Forty healthcare professionals returned to FEMA's Center for Domestic Preparedness (CDP) to train in preparation for a mass-casualty incident that they hope will never come. The employees represented 13 different hospitals in the Northeast Tennessee area and took part in the Healthcare Leadership for Mass Casualty Incidents (HCL) course in Anniston, Ala.
HCL is an exercise-based course designed to assist healthcare professionals in generating appropriate decisions in response to a mass casualty incident.
The returning group previously participated in the Hospital Emergency Response Training for Mass Casualty Incidents (HERT) course in September 2011. HERT prepares facility and agency staffs to conduct safe and effective emergency medical responses.
As a result from much planning and assistance from the CDP HERT training, an additional 88 healthcare employees received training, resulting in the establishment of two Regional Decontamination Rapid Response Teams.
"We come to the CDP and receive our training," said Brenda Greene, the regional hospital coordinator for Northeast Tennessee. "We then go back and train in our area."
The employees attended the HCL course to accomplish several objectives.
"We have had a change in several leadership and key positions within our emergency preparedness system at the hospitals," said Greene. "This was a good opportunity to bring the group together to train as a whole with many of the new people and to refresh with the senior personnel."
Along with training, Greene hopes that the employees training at the CDP will encourage team-building and problem-solving among the employees, as well as networking. The group represents many facets of the emergency medical field including safety managers, security, nurses, placement staff, chaplains, and public health officials.
"A major goal of training this week was the ICE component," added Greene. "It's all about exercises and being prepared. You cannot get a better experience."
The CDP developed the integrated capstone event (ICE) to provide the opportunity for multiple disciplines to work together in a final culminating exercise. The ICE component is a one-of-a-kind event where students from multiple courses "respond" to a single mass-casualty incident and work together to resolve the challenges.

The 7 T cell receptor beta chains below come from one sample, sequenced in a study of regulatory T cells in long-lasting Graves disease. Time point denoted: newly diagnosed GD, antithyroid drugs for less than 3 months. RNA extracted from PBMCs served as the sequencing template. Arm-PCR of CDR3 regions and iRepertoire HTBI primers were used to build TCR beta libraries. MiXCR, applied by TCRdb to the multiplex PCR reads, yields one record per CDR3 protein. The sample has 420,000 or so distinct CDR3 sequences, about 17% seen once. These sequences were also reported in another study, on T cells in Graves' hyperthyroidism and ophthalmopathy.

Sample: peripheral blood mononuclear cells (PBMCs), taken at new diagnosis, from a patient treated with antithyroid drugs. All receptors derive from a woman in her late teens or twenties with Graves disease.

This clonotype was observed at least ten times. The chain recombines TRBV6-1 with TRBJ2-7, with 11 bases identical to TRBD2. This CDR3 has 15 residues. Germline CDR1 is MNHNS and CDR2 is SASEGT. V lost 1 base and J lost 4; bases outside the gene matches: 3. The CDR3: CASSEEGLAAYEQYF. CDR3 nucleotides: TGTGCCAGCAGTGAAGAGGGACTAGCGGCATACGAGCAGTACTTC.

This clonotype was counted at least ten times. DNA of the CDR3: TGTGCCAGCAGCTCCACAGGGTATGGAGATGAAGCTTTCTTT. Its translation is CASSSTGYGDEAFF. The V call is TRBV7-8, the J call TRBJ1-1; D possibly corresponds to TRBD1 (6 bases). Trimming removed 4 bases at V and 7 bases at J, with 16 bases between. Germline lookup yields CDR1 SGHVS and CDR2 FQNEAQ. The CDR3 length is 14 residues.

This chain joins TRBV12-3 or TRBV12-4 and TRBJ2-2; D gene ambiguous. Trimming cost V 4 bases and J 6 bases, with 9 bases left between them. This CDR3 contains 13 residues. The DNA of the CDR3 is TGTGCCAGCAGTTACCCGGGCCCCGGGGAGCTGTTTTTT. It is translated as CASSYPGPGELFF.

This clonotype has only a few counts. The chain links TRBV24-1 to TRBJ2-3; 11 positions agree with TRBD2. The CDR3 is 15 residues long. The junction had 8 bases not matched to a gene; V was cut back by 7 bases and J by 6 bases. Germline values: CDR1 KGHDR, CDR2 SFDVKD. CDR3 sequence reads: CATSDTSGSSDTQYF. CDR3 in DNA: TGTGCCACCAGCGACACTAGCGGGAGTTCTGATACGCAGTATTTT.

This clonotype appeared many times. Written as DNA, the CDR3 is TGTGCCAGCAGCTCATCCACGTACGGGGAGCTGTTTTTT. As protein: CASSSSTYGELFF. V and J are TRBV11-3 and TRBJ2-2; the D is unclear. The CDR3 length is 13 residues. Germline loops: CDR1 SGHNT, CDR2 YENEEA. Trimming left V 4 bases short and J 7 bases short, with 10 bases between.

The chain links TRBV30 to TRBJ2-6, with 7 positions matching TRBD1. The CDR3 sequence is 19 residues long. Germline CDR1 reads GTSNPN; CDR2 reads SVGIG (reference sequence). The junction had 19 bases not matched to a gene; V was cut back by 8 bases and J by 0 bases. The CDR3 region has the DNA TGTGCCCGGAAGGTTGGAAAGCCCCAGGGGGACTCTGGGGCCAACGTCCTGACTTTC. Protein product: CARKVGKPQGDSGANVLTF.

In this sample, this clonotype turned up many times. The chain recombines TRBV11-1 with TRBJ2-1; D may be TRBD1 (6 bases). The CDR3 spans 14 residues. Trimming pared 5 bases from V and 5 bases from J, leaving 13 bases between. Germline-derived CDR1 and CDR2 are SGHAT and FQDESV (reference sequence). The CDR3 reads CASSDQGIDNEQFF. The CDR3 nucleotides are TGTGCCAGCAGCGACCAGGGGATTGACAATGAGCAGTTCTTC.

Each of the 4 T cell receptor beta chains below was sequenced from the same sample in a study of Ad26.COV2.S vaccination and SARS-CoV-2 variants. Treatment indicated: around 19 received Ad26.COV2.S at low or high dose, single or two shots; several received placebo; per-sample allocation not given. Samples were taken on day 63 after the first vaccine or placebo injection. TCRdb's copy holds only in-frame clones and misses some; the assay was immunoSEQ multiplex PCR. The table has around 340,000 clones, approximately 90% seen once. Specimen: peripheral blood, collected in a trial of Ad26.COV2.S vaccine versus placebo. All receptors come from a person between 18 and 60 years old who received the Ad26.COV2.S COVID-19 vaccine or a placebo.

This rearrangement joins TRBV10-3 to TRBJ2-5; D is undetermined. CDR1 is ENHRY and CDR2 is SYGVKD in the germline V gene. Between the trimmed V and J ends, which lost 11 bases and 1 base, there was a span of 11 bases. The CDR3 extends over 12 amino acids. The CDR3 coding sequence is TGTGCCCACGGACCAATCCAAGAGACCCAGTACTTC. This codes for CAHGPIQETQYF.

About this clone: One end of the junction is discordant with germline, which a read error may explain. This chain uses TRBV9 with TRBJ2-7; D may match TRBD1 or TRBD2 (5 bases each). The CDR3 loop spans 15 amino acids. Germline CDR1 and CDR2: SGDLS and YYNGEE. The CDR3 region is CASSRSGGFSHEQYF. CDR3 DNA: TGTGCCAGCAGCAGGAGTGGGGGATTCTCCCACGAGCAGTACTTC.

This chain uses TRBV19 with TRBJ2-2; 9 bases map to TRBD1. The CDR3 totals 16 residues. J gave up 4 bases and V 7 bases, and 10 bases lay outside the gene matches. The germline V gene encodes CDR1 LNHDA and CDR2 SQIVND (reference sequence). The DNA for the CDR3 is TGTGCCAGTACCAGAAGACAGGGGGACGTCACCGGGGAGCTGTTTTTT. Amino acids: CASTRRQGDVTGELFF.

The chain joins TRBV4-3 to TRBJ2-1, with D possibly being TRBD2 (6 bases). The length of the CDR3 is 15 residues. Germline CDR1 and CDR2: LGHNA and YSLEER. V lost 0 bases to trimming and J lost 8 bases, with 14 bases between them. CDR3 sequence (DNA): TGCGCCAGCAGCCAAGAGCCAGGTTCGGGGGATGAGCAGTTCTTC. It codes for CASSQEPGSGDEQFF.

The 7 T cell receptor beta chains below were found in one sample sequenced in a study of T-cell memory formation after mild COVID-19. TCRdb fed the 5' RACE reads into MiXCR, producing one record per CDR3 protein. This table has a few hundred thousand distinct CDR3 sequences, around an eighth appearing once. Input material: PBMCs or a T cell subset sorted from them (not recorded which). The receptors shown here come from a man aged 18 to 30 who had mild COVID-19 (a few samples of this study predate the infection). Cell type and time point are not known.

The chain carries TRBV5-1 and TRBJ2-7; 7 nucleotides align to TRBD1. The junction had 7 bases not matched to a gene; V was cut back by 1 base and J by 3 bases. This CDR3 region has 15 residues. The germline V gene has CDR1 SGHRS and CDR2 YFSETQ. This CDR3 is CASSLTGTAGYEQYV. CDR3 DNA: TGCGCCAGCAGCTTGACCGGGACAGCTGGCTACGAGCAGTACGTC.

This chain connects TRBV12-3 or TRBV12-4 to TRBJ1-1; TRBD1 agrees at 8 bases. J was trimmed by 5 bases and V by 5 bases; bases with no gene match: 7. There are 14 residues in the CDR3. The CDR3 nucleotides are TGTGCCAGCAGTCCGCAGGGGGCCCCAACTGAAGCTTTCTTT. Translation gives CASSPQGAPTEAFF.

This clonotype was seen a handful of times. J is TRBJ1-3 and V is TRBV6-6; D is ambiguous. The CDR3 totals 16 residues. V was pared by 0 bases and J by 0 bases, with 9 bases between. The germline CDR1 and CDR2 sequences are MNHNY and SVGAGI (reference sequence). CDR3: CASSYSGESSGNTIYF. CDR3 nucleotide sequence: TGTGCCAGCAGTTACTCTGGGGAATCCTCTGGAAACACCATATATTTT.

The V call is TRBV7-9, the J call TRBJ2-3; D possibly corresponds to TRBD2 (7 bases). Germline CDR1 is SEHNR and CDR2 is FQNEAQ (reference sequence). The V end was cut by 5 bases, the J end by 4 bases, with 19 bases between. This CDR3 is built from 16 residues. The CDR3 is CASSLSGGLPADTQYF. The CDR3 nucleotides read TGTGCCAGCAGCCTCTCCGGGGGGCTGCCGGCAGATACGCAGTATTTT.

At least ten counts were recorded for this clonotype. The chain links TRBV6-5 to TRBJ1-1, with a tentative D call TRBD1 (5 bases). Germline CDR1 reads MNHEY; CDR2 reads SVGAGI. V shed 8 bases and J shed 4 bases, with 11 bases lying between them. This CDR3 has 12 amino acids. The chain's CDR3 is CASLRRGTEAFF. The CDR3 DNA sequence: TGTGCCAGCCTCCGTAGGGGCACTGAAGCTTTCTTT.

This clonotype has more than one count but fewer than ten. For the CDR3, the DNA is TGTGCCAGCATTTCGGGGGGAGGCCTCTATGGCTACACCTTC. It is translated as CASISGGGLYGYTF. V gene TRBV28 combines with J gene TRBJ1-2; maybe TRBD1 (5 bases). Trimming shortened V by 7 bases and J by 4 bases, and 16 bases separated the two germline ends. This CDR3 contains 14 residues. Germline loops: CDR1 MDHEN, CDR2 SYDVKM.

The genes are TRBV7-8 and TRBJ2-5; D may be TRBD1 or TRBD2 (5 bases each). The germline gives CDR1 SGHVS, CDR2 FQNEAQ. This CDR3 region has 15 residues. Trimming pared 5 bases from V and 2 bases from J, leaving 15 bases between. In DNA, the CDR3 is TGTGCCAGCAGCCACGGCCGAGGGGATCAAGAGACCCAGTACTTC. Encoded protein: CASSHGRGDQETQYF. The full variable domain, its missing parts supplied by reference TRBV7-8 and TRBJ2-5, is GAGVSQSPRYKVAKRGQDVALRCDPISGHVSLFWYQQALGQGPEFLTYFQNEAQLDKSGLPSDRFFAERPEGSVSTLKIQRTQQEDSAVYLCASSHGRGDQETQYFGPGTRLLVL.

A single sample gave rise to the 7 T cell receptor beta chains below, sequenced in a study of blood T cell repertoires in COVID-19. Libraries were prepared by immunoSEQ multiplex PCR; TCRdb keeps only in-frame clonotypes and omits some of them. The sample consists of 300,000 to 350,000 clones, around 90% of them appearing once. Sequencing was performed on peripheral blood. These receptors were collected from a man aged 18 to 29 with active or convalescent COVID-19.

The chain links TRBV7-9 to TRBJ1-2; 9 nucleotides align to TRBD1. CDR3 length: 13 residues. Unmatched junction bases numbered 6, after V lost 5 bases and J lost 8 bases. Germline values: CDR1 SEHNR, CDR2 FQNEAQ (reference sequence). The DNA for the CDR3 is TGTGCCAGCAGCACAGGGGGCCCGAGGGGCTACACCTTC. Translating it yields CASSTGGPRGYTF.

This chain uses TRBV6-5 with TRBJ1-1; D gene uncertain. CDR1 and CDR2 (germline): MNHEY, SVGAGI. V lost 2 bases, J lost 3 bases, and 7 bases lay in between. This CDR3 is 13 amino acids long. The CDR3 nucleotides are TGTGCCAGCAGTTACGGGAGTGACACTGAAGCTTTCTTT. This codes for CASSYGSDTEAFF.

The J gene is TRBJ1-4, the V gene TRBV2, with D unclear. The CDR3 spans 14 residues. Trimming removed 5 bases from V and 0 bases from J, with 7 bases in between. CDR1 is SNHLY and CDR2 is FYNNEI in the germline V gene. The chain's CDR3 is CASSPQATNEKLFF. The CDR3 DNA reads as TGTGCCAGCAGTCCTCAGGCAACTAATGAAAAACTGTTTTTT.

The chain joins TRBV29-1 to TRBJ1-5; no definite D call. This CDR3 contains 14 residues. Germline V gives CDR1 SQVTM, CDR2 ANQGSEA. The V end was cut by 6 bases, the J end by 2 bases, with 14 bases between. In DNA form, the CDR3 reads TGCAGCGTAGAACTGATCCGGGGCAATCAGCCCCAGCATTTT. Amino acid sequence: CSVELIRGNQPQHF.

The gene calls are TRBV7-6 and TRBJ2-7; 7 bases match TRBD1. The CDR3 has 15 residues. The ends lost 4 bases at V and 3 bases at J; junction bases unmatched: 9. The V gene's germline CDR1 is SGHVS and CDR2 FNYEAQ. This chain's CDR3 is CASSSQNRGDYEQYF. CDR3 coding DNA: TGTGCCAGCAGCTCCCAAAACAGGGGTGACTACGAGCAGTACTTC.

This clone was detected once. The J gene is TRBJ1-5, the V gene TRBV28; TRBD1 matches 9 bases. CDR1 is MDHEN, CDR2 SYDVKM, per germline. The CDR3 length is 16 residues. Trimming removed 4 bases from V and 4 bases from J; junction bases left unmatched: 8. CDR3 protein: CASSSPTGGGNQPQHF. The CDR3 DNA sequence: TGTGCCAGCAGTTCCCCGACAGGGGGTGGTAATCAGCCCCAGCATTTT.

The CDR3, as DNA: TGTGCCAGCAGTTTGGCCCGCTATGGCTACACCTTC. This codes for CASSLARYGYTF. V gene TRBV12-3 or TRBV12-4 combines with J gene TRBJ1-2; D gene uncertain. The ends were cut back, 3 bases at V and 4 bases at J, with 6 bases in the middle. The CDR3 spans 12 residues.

During their CDP training, students have the opportunity to see effective roles and positions in an emergency from multiple perspectives throughout the HCL course.
"It's important to understand where we fit in to the big picture," said Will Fritz, base manager for Wings Air Rescue aeromedical transportation in Northeast Tennessee.
CDP's Noble Training Facility is the only hospital facility in the United States dedicated to training hospital and healthcare professionals in disaster preparedness and response. Noble has state-of-the-art facilities, but one element that each student finds most helpful is the site's ability to push the exercise.
"I think it is good we are seeing all of incident command open up," said David Robinson, OSHA compliance officer for Mountain States Health Alliance. "Most of our events, we do not get to go this far. It's encouraging to see how the roles should be played even though our roles differ at home."
Students are assigned roles during an emergency exercise and given the opportunity to see how multiple departments within a hospital work together to achieve a common goal.
"The emergency operations center (EOC) is very representative of a typical EOC in any county or town in this country," said Fritz. "That is something I would not have been able to experience in my current position without coming to the CDP."
CDP staff work to ensure the students have an accurate exposure to the inner workings of a mass- casualty incident.
"I want all of the students to have a realistic experience and have them think through how they would respond to an incident of this magnitude," said Pat Fugate, a HCL instructor, speaking about the realistic training scenario.
"My objective is to ensure the students understand the relationships within the command structure, that they learn how to relate with each other, how to communicate within the command center and how to make good decisions," added Fugate.
Each of the healthcare employees will be able to apply their CDP training in their current positions, as well as make plans for the future.
"Over the course of my career, I have trained in many different facilities at many different levels -- county, state, federal. I think the CDP instructors' ability to keep the class on a defined timeline and adhere to the course objectives and materials are two elements that are critical in education and training," said Fritz. "I believe that is why, when you leave here, you feel like you've actually learned something."
"The training will be beneficial as we move forward and plan our future exercises," said Greene. "This will be a system for them to build on within their own facility. The students have already pointed out additional training they wish to go over once home."
CDP training is fully funded for tribal, state, and local response personnel. Round-trip air and ground transportation, lodging, and meals are provided at no cost to responders or their agency or jurisdiction. The CDP plays a leading role in preparing state, local and tribal responders to prepare for and respond to manmade events or major accidents involving mass casualties. To learn more about the Center for Domestic Preparedness, visit http://cdp.dhs.gov or call 866-213-9553. Visit the CDP on Facebook, Twitter and LinkedIn